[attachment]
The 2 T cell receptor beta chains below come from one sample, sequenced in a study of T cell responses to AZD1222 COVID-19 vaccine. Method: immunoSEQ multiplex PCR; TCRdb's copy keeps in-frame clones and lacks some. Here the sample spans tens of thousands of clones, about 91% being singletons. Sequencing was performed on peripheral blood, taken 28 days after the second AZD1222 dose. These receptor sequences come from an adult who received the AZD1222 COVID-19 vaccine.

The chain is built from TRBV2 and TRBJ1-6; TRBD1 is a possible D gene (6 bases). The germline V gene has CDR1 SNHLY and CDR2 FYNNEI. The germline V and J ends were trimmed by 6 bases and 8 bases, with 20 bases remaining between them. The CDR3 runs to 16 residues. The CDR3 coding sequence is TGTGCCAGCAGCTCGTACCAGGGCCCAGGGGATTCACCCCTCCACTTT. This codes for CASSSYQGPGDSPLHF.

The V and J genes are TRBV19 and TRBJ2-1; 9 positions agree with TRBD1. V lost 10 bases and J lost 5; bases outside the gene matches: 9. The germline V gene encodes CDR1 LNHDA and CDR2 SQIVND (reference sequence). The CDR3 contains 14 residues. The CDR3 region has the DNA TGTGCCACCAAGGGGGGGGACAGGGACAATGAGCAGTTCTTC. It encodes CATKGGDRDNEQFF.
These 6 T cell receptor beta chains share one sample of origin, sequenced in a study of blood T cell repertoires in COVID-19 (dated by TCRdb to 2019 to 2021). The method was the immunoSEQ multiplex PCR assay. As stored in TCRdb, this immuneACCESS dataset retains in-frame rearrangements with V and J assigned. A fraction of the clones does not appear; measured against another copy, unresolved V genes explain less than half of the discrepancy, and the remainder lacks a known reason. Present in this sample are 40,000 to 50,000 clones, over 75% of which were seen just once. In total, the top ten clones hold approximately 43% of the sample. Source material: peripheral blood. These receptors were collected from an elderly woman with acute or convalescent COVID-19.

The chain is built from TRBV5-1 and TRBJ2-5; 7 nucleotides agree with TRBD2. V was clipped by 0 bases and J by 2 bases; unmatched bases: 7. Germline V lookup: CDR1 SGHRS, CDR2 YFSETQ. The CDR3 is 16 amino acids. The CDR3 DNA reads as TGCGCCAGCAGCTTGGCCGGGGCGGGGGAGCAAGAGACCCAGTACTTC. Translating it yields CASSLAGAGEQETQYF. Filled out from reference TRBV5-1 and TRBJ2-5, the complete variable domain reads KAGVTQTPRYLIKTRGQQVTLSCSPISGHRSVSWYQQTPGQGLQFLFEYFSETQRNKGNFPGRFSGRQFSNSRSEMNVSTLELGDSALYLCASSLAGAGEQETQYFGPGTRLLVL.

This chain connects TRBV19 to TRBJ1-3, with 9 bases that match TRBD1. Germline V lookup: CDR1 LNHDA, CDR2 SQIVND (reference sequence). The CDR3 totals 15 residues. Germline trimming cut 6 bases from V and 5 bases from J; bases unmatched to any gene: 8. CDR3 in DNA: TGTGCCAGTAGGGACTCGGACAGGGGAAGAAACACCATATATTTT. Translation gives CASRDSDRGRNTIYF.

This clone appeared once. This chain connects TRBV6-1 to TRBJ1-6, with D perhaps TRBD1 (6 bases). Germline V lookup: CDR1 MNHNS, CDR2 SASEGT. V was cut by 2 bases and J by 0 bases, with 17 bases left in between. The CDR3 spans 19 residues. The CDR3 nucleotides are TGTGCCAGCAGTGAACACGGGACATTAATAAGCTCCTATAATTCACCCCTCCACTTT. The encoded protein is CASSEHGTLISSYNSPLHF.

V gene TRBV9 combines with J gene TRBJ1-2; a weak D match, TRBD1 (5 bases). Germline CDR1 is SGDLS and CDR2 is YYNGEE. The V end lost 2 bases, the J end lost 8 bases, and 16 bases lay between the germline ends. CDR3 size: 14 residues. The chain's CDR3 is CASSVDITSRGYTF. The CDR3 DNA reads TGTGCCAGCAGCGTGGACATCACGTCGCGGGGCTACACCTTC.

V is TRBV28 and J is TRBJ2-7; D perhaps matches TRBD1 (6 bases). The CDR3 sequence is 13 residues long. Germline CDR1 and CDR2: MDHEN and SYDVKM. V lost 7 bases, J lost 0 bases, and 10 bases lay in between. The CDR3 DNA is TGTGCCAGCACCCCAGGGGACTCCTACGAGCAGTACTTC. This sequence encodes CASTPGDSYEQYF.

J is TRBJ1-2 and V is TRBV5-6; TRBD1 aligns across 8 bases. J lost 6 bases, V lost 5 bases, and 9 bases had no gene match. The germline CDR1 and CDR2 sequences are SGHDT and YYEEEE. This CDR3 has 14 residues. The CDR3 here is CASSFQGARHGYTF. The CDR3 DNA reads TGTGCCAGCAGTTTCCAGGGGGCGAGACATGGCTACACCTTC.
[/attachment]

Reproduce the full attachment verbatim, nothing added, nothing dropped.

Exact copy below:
The 2 T cell receptor beta chains below come from one sample, sequenced in a study of T cell responses to AZD1222 COVID-19 vaccine. Method: immunoSEQ multiplex PCR; TCRdb's copy keeps in-frame clones and lacks some. Here the sample spans tens of thousands of clones, about 91% being singletons. Sequencing was performed on peripheral blood, taken 28 days after the second AZD1222 dose. These receptor sequences come from an adult who received the AZD1222 COVID-19 vaccine.

The chain is built from TRBV2 and TRBJ1-6; TRBD1 is a possible D gene (6 bases). The germline V gene has CDR1 SNHLY and CDR2 FYNNEI. The germline V and J ends were trimmed by 6 bases and 8 bases, with 20 bases remaining between them. The CDR3 runs to 16 residues. The CDR3 coding sequence is TGTGCCAGCAGCTCGTACCAGGGCCCAGGGGATTCACCCCTCCACTTT. This codes for CASSSYQGPGDSPLHF.

The V and J genes are TRBV19 and TRBJ2-1; 9 positions agree with TRBD1. V lost 10 bases and J lost 5; bases outside the gene matches: 9. The germline V gene encodes CDR1 LNHDA and CDR2 SQIVND (reference sequence). The CDR3 contains 14 residues. The CDR3 region has the DNA TGTGCCACCAAGGGGGGGGACAGGGACAATGAGCAGTTCTTC. It encodes CATKGGDRDNEQFF.
These 6 T cell receptor beta chains share one sample of origin, sequenced in a study of blood T cell repertoires in COVID-19 (dated by TCRdb to 2019 to 2021). The method was the immunoSEQ multiplex PCR assay. As stored in TCRdb, this immuneACCESS dataset retains in-frame rearrangements with V and J assigned. A fraction of the clones does not appear; measured against another copy, unresolved V genes explain less than half of the discrepancy, and the remainder lacks a known reason. Present in this sample are 40,000 to 50,000 clones, over 75% of which were seen just once. In total, the top ten clones hold approximately 43% of the sample. Source material: peripheral blood. These receptors were collected from an elderly woman with acute or convalescent COVID-19.

The chain is built from TRBV5-1 and TRBJ2-5; 7 nucleotides agree with TRBD2. V was clipped by 0 bases and J by 2 bases; unmatched bases: 7. Germline V lookup: CDR1 SGHRS, CDR2 YFSETQ. The CDR3 is 16 amino acids. The CDR3 DNA reads as TGCGCCAGCAGCTTGGCCGGGGCGGGGGAGCAAGAGACCCAGTACTTC. Translating it yields CASSLAGAGEQETQYF. Filled out from reference TRBV5-1 and TRBJ2-5, the complete variable domain reads KAGVTQTPRYLIKTRGQQVTLSCSPISGHRSVSWYQQTPGQGLQFLFEYFSETQRNKGNFPGRFSGRQFSNSRSEMNVSTLELGDSALYLCASSLAGAGEQETQYFGPGTRLLVL.

This chain connects TRBV19 to TRBJ1-3, with 9 bases that match TRBD1. Germline V lookup: CDR1 LNHDA, CDR2 SQIVND (reference sequence). The CDR3 totals 15 residues. Germline trimming cut 6 bases from V and 5 bases from J; bases unmatched to any gene: 8. CDR3 in DNA: TGTGCCAGTAGGGACTCGGACAGGGGAAGAAACACCATATATTTT. Translation gives CASRDSDRGRNTIYF.

This clone appeared once. This chain connects TRBV6-1 to TRBJ1-6, with D perhaps TRBD1 (6 bases). Germline V lookup: CDR1 MNHNS, CDR2 SASEGT. V was cut by 2 bases and J by 0 bases, with 17 bases left in between. The CDR3 spans 19 residues. The CDR3 nucleotides are TGTGCCAGCAGTGAACACGGGACATTAATAAGCTCCTATAATTCACCCCTCCACTTT. The encoded protein is CASSEHGTLISSYNSPLHF.

V gene TRBV9 combines with J gene TRBJ1-2; a weak D match, TRBD1 (5 bases). Germline CDR1 is SGDLS and CDR2 is YYNGEE. The V end lost 2 bases, the J end lost 8 bases, and 16 bases lay between the germline ends. CDR3 size: 14 residues. The chain's CDR3 is CASSVDITSRGYTF. The CDR3 DNA reads TGTGCCAGCAGCGTGGACATCACGTCGCGGGGCTACACCTTC.

V is TRBV28 and J is TRBJ2-7; D perhaps matches TRBD1 (6 bases). The CDR3 sequence is 13 residues long. Germline CDR1 and CDR2: MDHEN and SYDVKM. V lost 7 bases, J lost 0 bases, and 10 bases lay in between. The CDR3 DNA is TGTGCCAGCACCCCAGGGGACTCCTACGAGCAGTACTTC. This sequence encodes CASTPGDSYEQYF.

J is TRBJ1-2 and V is TRBV5-6; TRBD1 aligns across 8 bases. J lost 6 bases, V lost 5 bases, and 9 bases had no gene match. The germline CDR1 and CDR2 sequences are SGHDT and YYEEEE. This CDR3 has 14 residues. The CDR3 here is CASSFQGARHGYTF. The CDR3 DNA reads TGTGCCAGCAGTTTCCAGGGGGCGAGACATGGCTACACCTTC.